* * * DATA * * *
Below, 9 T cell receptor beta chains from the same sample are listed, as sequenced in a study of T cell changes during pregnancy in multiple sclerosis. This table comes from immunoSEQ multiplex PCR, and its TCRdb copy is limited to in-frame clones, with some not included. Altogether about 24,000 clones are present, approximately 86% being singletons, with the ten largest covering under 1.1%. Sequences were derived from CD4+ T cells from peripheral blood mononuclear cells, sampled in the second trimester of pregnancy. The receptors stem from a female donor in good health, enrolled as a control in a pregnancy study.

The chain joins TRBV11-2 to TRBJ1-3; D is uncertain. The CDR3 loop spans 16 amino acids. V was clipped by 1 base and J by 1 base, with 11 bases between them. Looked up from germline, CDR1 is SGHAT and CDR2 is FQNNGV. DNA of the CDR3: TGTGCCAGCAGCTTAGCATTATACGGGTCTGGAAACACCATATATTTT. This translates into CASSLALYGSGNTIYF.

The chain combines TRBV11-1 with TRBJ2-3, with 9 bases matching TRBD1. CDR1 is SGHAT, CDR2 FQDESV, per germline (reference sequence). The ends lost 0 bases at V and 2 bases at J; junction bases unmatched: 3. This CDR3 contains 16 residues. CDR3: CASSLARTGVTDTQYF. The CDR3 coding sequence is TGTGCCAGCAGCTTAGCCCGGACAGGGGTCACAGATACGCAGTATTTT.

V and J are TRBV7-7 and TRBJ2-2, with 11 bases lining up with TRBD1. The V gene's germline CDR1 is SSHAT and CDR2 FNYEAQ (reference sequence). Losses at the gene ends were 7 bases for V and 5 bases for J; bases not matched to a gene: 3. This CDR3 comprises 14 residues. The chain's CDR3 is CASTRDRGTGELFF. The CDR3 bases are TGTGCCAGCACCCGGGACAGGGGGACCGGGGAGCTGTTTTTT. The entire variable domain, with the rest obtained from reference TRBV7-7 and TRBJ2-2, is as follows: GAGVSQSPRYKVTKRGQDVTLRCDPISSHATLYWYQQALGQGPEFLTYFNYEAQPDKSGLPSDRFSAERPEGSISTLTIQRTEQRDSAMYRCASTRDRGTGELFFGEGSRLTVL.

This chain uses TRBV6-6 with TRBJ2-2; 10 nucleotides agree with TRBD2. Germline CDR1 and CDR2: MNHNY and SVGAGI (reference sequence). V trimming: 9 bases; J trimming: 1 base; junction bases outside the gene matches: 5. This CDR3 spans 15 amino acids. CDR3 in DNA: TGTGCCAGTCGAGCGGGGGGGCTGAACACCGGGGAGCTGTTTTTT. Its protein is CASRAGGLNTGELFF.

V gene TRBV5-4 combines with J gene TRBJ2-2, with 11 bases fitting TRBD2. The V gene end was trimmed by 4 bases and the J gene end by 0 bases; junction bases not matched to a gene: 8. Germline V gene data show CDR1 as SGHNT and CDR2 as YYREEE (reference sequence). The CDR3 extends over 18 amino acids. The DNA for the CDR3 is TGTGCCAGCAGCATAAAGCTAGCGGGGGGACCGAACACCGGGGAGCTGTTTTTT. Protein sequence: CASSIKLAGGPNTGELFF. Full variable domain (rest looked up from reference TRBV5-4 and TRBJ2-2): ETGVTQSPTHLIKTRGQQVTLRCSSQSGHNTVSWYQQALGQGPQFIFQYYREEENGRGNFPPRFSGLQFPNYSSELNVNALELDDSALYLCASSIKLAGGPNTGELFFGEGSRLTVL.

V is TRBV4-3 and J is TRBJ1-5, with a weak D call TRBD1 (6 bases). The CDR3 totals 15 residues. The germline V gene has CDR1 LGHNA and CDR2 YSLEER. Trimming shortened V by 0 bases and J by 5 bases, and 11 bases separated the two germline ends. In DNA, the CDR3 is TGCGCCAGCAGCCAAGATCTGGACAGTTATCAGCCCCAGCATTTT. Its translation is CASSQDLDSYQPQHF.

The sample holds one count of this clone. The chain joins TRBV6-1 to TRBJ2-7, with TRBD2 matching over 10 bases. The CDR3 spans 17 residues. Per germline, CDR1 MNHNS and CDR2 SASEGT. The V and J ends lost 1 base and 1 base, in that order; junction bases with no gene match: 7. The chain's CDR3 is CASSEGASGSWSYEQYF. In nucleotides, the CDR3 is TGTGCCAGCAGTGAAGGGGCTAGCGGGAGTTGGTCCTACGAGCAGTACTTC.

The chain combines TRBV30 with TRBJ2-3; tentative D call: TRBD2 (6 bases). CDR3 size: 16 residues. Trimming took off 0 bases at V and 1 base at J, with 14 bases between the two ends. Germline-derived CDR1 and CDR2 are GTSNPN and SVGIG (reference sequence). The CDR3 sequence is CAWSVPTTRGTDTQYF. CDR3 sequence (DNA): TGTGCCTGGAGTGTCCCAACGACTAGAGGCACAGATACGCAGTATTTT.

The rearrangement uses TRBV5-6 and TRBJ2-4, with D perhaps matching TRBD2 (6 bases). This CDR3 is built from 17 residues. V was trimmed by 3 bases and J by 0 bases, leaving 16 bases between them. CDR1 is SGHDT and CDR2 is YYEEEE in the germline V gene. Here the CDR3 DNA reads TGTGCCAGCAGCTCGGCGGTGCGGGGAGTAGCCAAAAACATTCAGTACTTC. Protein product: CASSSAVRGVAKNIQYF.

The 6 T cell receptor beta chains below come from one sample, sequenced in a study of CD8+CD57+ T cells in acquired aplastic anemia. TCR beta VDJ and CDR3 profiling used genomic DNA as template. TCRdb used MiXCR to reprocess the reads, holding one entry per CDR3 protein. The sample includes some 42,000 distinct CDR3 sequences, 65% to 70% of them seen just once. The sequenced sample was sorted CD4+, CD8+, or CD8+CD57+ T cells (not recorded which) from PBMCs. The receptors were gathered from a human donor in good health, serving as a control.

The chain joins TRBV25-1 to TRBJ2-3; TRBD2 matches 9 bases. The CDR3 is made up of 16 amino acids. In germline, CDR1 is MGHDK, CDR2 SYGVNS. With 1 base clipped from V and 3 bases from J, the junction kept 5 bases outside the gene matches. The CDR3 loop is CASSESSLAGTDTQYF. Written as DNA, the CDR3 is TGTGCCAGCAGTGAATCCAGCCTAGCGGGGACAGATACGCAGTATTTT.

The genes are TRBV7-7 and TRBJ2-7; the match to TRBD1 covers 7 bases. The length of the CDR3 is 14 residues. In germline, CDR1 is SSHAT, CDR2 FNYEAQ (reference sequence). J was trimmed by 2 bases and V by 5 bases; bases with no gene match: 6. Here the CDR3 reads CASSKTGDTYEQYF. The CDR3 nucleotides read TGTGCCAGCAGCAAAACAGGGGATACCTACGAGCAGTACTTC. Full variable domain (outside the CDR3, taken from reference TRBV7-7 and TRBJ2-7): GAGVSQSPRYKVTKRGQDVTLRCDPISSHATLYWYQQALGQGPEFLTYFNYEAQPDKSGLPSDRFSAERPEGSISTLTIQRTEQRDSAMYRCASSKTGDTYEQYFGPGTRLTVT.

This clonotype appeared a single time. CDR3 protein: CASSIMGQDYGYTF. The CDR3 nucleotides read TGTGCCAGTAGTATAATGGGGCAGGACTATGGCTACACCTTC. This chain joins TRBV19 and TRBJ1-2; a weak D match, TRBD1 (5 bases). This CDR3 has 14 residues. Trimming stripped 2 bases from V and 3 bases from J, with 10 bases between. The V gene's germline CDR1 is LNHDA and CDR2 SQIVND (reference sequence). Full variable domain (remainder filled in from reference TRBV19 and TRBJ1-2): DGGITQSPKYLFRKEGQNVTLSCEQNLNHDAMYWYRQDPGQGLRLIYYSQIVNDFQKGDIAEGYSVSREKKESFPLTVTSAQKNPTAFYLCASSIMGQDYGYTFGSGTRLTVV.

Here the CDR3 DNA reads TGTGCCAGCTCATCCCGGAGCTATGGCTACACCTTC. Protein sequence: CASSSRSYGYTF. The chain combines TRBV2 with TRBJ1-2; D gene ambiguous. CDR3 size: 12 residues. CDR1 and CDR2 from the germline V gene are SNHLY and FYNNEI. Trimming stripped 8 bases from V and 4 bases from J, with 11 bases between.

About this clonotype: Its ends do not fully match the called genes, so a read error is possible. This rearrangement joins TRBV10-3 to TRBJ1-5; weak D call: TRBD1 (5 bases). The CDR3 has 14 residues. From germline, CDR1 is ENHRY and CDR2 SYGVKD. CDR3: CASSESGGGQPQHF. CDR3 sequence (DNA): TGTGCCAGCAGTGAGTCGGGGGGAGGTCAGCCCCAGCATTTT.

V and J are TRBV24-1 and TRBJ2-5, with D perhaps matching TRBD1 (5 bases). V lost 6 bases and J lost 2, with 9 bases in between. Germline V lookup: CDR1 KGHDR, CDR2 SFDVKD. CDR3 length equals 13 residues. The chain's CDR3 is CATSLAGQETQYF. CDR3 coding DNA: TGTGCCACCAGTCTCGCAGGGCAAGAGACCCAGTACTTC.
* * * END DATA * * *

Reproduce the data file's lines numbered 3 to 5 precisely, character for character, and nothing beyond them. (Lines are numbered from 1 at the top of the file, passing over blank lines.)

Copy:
The chain combines TRBV11-1 with TRBJ2-3, with 9 bases matching TRBD1. CDR1 is SGHAT, CDR2 FQDESV, per germline (reference sequence). The ends lost 0 bases at V and 2 bases at J; junction bases unmatched: 3. This CDR3 contains 16 residues. CDR3: CASSLARTGVTDTQYF. The CDR3 coding sequence is TGTGCCAGCAGCTTAGCCCGGACAGGGGTCACAGATACGCAGTATTTT.

V and J are TRBV7-7 and TRBJ2-2, with 11 bases lining up with TRBD1. The V gene's germline CDR1 is SSHAT and CDR2 FNYEAQ (reference sequence). Losses at the gene ends were 7 bases for V and 5 bases for J; bases not matched to a gene: 3. This CDR3 comprises 14 residues. The chain's CDR3 is CASTRDRGTGELFF. The CDR3 bases are TGTGCCAGCACCCGGGACAGGGGGACCGGGGAGCTGTTTTTT. The entire variable domain, with the rest obtained from reference TRBV7-7 and TRBJ2-2, is as follows: GAGVSQSPRYKVTKRGQDVTLRCDPISSHATLYWYQQALGQGPEFLTYFNYEAQPDKSGLPSDRFSAERPEGSISTLTIQRTEQRDSAMYRCASTRDRGTGELFFGEGSRLTVL.

This chain uses TRBV6-6 with TRBJ2-2; 10 nucleotides agree with TRBD2. Germline CDR1 and CDR2: MNHNY and SVGAGI (reference sequence). V trimming: 9 bases; J trimming: 1 base; junction bases outside the gene matches: 5. This CDR3 spans 15 amino acids. CDR3 in DNA: TGTGCCAGTCGAGCGGGGGGGCTGAACACCGGGGAGCTGTTTTTT. Its protein is CASRAGGLNTGELFF.